Many years ago, while working at a large consulting firm, I participated in what I thought was a particularly clever marketing program. The tag line: “Funny how one slip of a word can change the entire meaning of what you’re trying to say.” The cartoon-like graphics included Richard Nixon, wearing a chef’s hat and holding a spatula proclaiming, “I am not a cook”; Abraham Lincoln with a festive paper hat, a party whistle and a mug saying, “Four score and seven beers ago”; and – my personal favorite – a dog in a space suit with the caption “The beagle has landed!” The obvious pitch: Hire a professional to do your writing because even one small mistake can completely change your meaning and ruin the message.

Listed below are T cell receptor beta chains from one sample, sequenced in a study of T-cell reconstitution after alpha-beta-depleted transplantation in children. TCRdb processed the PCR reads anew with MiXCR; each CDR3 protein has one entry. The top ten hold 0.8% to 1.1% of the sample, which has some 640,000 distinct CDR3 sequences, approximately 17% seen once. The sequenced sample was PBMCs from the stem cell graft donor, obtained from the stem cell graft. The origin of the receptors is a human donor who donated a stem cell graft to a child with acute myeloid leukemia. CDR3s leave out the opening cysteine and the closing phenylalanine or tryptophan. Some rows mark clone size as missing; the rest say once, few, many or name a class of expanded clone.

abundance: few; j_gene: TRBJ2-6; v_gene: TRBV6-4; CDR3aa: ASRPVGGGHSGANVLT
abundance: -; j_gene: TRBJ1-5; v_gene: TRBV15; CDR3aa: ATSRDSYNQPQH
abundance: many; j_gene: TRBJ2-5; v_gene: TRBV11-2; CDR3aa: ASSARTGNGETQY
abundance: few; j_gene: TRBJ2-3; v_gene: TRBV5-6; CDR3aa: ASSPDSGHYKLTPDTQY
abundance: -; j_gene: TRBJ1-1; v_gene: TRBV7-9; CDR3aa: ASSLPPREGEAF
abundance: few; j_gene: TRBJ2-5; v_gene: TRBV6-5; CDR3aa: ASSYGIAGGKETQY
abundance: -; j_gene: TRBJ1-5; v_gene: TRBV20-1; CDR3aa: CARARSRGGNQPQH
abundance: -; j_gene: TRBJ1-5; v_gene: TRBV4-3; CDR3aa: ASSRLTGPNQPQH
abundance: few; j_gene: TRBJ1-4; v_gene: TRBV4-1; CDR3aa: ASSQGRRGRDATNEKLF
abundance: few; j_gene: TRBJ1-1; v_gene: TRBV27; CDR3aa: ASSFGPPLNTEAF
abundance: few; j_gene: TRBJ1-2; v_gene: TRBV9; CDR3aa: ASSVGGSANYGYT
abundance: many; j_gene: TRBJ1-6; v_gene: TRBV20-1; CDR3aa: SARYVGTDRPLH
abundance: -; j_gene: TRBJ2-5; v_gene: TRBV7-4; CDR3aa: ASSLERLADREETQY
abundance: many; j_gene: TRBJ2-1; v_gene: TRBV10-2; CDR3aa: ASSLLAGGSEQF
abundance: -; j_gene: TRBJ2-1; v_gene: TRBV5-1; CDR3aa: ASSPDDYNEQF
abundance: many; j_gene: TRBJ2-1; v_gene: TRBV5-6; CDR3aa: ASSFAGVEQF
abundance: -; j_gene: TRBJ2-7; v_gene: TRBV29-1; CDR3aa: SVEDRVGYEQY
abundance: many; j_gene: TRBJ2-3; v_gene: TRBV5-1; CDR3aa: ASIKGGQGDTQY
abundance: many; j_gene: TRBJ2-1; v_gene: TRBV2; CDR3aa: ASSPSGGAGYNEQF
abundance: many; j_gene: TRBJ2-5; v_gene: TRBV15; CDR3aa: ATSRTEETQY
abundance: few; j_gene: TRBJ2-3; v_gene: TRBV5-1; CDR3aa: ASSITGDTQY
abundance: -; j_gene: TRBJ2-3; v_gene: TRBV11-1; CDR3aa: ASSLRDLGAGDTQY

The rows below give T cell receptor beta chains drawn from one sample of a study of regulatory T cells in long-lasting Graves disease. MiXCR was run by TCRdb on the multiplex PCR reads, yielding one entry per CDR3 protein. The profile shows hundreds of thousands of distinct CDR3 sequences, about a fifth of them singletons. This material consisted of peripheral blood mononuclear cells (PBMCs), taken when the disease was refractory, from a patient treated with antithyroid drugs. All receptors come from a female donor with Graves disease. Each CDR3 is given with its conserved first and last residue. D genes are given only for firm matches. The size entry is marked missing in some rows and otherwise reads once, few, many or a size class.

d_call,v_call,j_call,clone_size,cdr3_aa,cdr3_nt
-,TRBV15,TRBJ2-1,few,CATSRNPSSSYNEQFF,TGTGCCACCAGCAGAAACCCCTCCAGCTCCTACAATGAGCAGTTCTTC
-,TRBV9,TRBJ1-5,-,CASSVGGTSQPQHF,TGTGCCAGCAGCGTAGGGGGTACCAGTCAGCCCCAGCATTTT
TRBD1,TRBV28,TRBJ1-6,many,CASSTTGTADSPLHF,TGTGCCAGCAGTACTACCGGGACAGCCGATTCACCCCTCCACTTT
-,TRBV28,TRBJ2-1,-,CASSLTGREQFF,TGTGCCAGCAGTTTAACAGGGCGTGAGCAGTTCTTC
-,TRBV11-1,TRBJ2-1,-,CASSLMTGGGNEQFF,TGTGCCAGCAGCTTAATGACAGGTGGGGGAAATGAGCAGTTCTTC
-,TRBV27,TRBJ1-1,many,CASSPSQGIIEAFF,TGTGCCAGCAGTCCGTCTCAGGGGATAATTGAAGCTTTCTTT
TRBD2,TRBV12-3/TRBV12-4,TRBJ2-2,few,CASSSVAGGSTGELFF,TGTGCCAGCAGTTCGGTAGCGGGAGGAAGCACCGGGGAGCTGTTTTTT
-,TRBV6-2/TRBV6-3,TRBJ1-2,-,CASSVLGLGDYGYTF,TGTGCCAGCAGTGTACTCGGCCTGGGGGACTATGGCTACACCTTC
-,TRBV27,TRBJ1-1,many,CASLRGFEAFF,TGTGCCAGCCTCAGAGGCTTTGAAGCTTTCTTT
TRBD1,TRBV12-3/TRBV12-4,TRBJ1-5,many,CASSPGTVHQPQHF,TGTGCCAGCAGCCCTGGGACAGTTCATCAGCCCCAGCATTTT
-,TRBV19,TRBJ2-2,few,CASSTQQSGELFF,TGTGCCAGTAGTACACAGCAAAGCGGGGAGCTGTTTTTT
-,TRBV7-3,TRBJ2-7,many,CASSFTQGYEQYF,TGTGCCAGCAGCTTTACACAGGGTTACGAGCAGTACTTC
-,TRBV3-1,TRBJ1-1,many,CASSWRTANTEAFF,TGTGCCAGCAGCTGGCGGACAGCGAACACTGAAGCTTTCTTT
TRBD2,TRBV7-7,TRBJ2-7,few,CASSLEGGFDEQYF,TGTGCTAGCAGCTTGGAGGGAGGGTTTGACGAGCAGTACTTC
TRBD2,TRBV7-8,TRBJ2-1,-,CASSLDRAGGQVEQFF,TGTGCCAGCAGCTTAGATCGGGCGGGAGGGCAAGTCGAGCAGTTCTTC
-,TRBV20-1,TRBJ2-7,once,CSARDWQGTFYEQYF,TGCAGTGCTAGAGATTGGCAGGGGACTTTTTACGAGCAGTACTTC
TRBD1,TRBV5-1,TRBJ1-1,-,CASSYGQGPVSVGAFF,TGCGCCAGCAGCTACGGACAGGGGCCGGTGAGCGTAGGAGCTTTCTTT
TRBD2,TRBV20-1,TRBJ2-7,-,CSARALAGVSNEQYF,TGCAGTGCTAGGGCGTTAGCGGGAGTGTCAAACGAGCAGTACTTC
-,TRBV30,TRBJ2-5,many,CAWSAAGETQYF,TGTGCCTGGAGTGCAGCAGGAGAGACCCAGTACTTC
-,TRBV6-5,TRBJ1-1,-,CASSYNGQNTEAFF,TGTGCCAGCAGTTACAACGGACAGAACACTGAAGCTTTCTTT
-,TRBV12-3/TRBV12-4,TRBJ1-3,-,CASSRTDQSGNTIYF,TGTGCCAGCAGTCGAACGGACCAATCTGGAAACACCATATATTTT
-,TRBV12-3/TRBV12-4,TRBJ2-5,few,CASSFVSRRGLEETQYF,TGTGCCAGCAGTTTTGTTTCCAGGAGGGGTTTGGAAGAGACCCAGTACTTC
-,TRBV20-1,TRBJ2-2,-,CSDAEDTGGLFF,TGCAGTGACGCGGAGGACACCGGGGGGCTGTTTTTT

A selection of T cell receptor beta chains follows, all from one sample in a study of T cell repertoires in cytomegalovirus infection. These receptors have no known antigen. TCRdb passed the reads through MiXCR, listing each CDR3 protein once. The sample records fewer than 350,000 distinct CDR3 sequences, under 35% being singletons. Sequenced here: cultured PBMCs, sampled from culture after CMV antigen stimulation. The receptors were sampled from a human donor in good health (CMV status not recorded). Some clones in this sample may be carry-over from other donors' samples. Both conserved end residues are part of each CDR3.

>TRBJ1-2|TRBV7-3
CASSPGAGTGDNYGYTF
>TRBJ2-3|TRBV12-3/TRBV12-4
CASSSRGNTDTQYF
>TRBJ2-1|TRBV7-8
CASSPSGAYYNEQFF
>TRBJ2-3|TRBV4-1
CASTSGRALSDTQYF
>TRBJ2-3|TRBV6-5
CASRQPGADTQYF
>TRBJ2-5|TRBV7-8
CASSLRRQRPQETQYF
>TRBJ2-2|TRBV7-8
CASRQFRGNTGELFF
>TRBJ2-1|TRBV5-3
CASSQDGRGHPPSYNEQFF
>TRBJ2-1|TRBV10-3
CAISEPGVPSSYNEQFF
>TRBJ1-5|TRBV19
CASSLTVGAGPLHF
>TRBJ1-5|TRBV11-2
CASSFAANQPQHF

World-renowned expert on strategy and competition Michael Porter has forever changed the language of business. Terms such as “the value chain,” “competitive advantage” and “differentiation,” to name just a few, are bandied about daily in companies across America. In her new book, “Understanding Michael Porter,” Joan Magretta revisits Porter’s strategy essentials in an effort to help the average manager fully understand and implement these often-misunderstood terms. Her premise in writing the book: Many of us who think that we understand these terms and principles, don’t. We talk the talk, but we don’t truly understand what we’re saying.